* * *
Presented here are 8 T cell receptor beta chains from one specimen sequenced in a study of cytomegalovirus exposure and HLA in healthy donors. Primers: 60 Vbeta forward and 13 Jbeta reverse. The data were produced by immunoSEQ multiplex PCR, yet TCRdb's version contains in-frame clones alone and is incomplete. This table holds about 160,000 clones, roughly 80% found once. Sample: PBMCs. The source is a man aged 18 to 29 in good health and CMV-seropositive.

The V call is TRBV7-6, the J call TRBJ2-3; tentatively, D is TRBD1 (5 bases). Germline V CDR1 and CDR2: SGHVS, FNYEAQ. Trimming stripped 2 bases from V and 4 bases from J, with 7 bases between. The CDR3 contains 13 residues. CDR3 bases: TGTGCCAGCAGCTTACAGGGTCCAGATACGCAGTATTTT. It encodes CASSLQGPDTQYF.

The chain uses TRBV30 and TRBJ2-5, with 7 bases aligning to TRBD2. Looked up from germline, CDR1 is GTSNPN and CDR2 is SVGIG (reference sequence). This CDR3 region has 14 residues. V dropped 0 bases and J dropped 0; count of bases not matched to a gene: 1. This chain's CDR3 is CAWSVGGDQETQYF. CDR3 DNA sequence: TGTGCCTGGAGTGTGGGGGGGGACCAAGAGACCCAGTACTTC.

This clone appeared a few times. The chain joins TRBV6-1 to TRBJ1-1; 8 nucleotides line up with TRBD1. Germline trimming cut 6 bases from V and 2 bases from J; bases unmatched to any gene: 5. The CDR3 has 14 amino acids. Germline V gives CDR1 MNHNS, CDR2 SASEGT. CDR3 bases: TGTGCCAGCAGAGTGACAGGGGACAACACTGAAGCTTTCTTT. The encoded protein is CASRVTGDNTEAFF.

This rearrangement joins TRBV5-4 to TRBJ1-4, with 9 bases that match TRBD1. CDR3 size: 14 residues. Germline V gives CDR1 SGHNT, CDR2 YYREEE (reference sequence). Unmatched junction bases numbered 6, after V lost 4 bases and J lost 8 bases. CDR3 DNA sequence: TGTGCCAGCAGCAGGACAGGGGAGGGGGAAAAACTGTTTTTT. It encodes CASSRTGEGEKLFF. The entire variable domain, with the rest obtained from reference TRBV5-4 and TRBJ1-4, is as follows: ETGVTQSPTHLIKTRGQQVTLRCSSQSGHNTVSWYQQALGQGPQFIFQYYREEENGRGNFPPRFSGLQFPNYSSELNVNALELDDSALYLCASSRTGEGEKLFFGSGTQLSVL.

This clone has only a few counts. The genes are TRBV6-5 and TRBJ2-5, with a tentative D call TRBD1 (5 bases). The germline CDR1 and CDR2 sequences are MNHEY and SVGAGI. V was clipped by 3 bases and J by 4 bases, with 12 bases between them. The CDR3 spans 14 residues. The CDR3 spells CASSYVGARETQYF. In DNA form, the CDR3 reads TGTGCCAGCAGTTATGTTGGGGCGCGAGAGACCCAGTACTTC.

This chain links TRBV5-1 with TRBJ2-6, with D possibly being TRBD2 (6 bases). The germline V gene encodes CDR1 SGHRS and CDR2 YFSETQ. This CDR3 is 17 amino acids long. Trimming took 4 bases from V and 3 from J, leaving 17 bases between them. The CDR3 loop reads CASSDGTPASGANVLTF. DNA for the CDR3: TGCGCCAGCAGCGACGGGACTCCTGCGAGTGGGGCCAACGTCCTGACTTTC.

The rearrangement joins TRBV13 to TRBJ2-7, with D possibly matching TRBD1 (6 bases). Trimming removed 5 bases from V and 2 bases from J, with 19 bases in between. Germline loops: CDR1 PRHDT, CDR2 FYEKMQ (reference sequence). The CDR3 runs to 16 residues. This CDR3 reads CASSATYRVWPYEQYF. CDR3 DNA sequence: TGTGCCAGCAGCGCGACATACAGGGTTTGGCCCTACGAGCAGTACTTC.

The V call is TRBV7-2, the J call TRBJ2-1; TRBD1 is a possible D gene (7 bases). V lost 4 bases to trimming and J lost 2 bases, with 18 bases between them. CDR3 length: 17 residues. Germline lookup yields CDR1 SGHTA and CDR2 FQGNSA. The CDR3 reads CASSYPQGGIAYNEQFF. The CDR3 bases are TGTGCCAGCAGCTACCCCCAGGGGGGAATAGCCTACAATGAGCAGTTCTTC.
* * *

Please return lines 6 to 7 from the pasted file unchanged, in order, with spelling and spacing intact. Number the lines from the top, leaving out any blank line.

This clone has only a few counts. The genes are TRBV6-5 and TRBJ2-5, with a tentative D call TRBD1 (5 bases). The germline CDR1 and CDR2 sequences are MNHEY and SVGAGI. V was clipped by 3 bases and J by 4 bases, with 12 bases between them. The CDR3 spans 14 residues. The CDR3 spells CASSYVGARETQYF. In DNA form, the CDR3 reads TGTGCCAGCAGTTATGTTGGGGCGCGAGAGACCCAGTACTTC.

This chain links TRBV5-1 with TRBJ2-6, with D possibly being TRBD2 (6 bases). The germline V gene encodes CDR1 SGHRS and CDR2 YFSETQ. This CDR3 is 17 amino acids long. Trimming took 4 bases from V and 3 from J, leaving 17 bases between them. The CDR3 loop reads CASSDGTPASGANVLTF. DNA for the CDR3: TGCGCCAGCAGCGACGGGACTCCTGCGAGTGGGGCCAACGTCCTGACTTTC.